From the Vault...


"Gangsta's Paradise"

© Tommy Boy Records

track listing
  • That's How It Is
  • Geto Highlites
  • Gangsta's Paradise
  • Too Hot
  • Cruisin'
  • Exercise Yo' Game 5
  • Sumpin' New
  • Smilin'
  • Fucc Coolio
  • Kinda High
    Kinda Drunk
  • For My Sistas
  • Is This Me
  • A Thing Goin' On
  • Bright As The Sun
  • Recoup This
  • The Revolution
  • Get Up Get Down

  • WSVNRadio Archives
    A B C D E F G H I J K L M
    N O P Q R S T U V W X Y Z

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    "Gangsta's Paradise"

    Coolio may have "cool" as part of his name, but after listening to his Gangsta's Paradise album, the million-dollar question is "Did he get actual permission to sample/use well-known 1970s hits?" The reason why is the story behind Weird Al Yankovic using Gangsta's Paradise for his song "Amish Paradise," from Bad Hair Day. First of all, the title track from Coolio, was based on Stevie Wonder's "Pastime Paradise," which was from Songs In The Key Of Life. Weird Al Yankovic's secretary made the phone call to Coolio's "powers to be," and they approved Yankovic's use of the song for "Amish Paradise." When Coolio actually found out, he refused the permission, but it was already too late, as Yankovic already recorded the song. So the question remains, did Coolio get permission to use certain songs for his album Gangta's Paradise ?

    In the "Did Coolio get permission" category, there are songs from this album that uses various 1970s songs, such as Stevie Wonder's "Pastime Paradise" for "Gangsta's Paradise," which hit #1 on the Pop charts. Being so in this case, BOTH Coolio and Wonder would be sharing the pot of gold (money) for this song becoming #1, as we all know Stevie Wonder himself had quite a few #1 hits of his own, and he surely wrote or co-wrote some (if all) on his own. "Too Hot" uses Kool & The Gang's song of the same name, as Coolio gives it a more upbeat style, with fast rappin' vocals. Smokey Robinson's "Cruisin'" is used for the song of the same name, updated with rap vocals. Billy Paul's "Me And Mrs. Jones" is used on "A Thing Goin' On," as this song by Coolio is a very impressive good Soul song.

    Now for the "These songs are not really Bad Rap Songs" category... Most people who do not prefer Rap music cannot stand the "boom-de-da-boom" and/or the offensive lyrics. (The music attracts my attention first, then the lyrics later.) "Geto Highlites" certainly has the cool rhythms, and pretty much doesn't drive you crazy. "Sumpin' New" can be a good club dancing song, as it has a definite 1970s Disco feel. "Kinda High Kinda Drunk" can be another good club dancer, with its smooth rhythms. "For My Sistas" has a cool rhythm beat, with today's Rap vocal style, and "Bright As The Sun" has a good groove going.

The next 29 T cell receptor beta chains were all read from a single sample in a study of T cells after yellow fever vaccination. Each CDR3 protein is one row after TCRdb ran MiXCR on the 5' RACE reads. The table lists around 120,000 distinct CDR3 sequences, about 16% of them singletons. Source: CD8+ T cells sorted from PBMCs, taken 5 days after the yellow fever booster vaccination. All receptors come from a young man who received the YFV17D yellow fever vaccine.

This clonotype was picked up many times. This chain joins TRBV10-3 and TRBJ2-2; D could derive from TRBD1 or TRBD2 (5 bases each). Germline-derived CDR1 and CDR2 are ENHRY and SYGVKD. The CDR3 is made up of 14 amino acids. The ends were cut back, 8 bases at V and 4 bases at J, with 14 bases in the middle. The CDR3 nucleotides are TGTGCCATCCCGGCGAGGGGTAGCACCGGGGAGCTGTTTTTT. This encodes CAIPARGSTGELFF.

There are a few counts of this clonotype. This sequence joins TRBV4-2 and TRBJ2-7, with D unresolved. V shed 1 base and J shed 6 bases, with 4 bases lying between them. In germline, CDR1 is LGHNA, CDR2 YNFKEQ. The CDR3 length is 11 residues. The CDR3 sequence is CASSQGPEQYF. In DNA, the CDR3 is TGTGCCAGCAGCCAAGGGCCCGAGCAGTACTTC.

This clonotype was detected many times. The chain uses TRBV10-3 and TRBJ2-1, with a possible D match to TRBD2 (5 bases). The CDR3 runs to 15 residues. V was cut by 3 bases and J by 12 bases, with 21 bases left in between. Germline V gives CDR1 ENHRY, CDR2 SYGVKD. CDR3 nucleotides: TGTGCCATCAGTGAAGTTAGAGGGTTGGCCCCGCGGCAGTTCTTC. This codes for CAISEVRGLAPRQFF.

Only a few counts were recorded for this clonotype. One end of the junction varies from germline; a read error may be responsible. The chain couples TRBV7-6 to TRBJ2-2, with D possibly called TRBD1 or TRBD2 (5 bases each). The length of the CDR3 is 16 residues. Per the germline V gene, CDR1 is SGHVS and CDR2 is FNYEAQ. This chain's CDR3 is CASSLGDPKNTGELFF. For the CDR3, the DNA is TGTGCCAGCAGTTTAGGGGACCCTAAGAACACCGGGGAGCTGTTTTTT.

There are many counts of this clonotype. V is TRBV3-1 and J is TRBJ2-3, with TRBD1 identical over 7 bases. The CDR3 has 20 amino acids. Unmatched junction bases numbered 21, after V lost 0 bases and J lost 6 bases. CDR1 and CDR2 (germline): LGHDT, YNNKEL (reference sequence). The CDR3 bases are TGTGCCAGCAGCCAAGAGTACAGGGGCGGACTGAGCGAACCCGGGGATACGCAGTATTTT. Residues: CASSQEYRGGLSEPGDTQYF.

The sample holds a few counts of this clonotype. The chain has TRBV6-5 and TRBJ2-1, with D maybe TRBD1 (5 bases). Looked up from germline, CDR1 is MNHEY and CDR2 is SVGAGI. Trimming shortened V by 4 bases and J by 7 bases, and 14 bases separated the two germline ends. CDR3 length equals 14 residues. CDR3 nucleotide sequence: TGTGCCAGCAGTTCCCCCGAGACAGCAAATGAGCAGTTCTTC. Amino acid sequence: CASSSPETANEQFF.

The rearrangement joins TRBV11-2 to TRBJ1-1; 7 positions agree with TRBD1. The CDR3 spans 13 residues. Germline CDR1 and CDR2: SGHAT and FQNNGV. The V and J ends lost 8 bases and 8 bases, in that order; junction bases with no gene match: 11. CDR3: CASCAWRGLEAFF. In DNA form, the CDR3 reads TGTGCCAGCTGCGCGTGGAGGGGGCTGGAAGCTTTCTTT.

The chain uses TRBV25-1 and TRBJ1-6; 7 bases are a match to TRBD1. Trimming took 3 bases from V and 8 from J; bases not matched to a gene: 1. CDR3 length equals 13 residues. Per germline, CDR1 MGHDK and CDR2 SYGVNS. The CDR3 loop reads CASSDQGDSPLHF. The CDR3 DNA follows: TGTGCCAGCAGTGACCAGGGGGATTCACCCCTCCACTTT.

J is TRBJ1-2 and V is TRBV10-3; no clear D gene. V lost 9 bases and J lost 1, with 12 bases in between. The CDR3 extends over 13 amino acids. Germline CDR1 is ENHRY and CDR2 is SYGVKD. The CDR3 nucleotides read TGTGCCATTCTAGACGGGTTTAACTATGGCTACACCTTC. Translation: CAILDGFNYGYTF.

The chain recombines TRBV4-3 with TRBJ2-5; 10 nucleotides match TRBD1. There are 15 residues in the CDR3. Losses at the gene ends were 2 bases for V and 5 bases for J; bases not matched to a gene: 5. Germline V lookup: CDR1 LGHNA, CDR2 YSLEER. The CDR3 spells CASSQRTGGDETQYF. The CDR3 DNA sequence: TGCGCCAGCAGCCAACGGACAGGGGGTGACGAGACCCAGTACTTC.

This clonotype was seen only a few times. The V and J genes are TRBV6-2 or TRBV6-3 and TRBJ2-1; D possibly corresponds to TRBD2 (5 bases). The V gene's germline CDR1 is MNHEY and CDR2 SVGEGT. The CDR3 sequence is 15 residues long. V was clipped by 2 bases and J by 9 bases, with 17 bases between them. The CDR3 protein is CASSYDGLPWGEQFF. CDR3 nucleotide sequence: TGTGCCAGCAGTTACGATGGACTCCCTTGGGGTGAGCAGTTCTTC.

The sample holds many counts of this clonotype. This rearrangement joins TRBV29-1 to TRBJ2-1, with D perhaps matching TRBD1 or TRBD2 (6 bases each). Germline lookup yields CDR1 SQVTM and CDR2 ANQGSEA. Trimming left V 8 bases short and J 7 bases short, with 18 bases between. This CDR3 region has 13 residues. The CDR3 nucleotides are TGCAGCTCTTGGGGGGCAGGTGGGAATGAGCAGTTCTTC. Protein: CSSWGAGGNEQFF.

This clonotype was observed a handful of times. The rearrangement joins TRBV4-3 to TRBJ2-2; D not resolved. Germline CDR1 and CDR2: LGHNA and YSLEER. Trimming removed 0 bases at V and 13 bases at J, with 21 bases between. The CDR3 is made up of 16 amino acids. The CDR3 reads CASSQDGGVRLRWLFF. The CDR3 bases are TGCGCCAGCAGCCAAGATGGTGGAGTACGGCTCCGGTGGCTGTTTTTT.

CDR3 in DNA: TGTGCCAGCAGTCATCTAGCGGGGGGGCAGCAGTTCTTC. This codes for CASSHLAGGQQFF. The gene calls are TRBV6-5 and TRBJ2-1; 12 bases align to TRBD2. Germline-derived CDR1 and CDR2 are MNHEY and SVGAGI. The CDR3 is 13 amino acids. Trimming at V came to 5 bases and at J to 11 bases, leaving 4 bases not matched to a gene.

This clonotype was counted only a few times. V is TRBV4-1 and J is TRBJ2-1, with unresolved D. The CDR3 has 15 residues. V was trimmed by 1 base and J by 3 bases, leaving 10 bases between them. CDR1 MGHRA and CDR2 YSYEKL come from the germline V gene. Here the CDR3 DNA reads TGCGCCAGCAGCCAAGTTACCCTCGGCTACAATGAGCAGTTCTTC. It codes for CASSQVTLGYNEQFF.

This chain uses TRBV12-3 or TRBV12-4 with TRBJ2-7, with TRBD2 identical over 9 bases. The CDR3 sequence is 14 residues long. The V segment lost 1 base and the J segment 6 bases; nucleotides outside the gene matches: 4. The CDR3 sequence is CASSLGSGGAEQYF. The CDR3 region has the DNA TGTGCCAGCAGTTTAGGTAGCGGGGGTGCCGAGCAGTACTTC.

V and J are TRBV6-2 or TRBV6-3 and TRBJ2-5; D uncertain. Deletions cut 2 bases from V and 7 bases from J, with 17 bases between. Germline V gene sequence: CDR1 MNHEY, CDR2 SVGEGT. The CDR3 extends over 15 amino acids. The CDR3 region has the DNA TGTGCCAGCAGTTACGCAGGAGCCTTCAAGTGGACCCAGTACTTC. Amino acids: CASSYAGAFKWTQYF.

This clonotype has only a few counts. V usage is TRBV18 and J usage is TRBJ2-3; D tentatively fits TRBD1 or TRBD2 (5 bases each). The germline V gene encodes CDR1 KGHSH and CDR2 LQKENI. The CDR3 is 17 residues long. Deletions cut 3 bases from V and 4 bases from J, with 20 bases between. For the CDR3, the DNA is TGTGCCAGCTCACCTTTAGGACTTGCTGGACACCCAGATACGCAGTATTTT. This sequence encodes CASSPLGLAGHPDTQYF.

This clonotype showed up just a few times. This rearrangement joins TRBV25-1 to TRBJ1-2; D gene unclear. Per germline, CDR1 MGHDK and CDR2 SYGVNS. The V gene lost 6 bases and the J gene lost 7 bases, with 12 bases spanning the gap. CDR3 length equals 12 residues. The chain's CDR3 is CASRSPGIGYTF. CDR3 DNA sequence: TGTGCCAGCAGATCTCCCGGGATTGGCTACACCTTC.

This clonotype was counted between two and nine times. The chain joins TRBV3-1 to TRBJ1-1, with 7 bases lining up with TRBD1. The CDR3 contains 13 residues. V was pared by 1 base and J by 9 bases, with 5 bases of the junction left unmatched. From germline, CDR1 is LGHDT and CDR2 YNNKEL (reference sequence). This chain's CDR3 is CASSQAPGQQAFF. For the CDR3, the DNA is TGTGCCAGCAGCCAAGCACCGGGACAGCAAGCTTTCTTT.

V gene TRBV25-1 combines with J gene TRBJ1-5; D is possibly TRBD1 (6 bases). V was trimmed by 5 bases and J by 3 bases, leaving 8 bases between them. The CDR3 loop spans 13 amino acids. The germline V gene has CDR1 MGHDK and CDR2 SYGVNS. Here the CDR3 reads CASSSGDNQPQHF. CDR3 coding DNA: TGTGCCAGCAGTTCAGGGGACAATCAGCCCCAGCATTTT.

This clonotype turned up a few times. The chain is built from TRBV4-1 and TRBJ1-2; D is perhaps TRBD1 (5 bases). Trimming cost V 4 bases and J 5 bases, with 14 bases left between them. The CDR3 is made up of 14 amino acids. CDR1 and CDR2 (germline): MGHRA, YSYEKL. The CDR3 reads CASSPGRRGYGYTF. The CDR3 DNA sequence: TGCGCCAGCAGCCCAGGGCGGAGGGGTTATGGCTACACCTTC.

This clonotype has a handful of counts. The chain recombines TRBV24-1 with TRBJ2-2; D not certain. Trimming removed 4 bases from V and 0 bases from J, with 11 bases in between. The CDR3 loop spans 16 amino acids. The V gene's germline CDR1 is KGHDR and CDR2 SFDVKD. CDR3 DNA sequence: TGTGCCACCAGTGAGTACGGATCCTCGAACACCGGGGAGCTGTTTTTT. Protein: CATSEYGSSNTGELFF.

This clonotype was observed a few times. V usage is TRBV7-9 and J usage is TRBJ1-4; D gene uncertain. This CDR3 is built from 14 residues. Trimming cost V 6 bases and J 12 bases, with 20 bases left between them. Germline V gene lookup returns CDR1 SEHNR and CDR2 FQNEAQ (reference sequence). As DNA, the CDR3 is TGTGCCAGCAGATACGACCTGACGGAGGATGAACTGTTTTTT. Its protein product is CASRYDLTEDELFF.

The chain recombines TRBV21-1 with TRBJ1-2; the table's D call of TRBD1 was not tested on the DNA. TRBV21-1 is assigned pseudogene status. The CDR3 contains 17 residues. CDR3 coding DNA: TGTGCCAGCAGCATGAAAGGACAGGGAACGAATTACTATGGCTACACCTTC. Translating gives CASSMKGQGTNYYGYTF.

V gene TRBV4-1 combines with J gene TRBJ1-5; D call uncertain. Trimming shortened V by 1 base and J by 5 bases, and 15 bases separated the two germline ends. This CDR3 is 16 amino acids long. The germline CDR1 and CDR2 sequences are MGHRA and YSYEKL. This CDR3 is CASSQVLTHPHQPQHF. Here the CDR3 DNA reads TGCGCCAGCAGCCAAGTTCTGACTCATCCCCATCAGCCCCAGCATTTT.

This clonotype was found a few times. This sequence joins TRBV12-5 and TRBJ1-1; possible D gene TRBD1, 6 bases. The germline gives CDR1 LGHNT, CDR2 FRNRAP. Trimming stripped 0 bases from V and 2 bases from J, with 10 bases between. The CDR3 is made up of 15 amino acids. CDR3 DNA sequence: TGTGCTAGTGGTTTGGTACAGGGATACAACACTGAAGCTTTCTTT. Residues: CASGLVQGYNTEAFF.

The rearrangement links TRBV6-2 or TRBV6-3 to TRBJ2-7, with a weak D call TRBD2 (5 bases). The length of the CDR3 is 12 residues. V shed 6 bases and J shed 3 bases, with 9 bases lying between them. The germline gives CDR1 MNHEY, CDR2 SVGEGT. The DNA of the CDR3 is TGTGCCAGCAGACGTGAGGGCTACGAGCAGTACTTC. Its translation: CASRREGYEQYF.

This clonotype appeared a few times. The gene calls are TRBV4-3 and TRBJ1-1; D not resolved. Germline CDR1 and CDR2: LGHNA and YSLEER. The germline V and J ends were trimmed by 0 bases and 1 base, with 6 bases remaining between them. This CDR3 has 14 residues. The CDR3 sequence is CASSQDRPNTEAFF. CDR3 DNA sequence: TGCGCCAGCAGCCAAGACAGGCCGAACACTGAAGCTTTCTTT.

Now for the "ummm, Damn That Rap Music!" -- these are songs that definitely can irritate the "not-so-common" Rap fan ... "Exercise Yo' Game 5" is rappin' as it gets, the typical Rap style. "Smilin'" has the updated Rap style, while it maybe enjoyed by some, it just doesn't do anything for me, especially the (whining) vocal chorus. Likewise the same goes for "The Revolution." Some Rap songs I can listen (or tolerate), but this one just didn't do anything for me. AND the same for the album's closing number, (despite having a good rhythm going is the best I can say...) "Get Up Get Down." "Is This Me" just wants to make you say, "Yo Yo Yo - We be Rappin' on this one..." eh... NEXT... Some short skits can also be mentioned, with the use of offensive language is used... The opening of this album "That's How It Is" is a spoken little skit, on how things are in today's world, whether we like it or not. And the very violent "Recoup This" takes a look at a deal gone bad. (Here's a hint on what kind of violence: Get the gun, get the gun... Shoot Shoot Shoot... Ahem, should have I contacted VH1's Behind The Music: Ozzy Osbourne on that one?)

    Some of the songs look back at the music of the 1970s, yet they have an updated twist to each. Again, the controversial question remains of permission from some of the songs original samplings. It's quite obvious to wonder if Coolio went ahead and used these songs as Weird Al did, assuming everything was ok. I'd hate to see the double standard "oh, its OK when I do it, but it's NOT OK if someone else does." It seems the likes of Stevie Wonder and the rest didn't complain, as far as I know, but given the fact in Weird Al's case, he is well-known as a parody artist, and his lyrics are always in a jokingly, not-so-serious factor. In either case, both Coolio and Weird Al made their share of the money pot on both their uses of Stevie Wonder's "Pastime Paradise." Coolio didn't take it so seriously though. After all, if it wasn't for Stevie Wonder, both versions by Coolio and Weird Al would probably never have surfaced. (But I do like Weird Al's case with Dire Straits' Mark Knopfler: When Weird Al wanted to do a parody on "Money For Nothing," Knopfler would agree to term on one condition.. That he would play guitar on Weird Al's parody version. NOW THAT'S PERMISSION!!!)

    Again, Rap Music is not for everyone, but there are some pretty good songs here on Coolio's Gangsta's Paradise. Rest aside on the case between Coolio and Weird Al, the songs containing the samplings of the 1970s songs are the standouts.

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    Previous Review: #858
    Roseanne Cash--Hits 1979-1989
    Next Review: #860
    Pipapelli--Empty Scotch Bottle Blues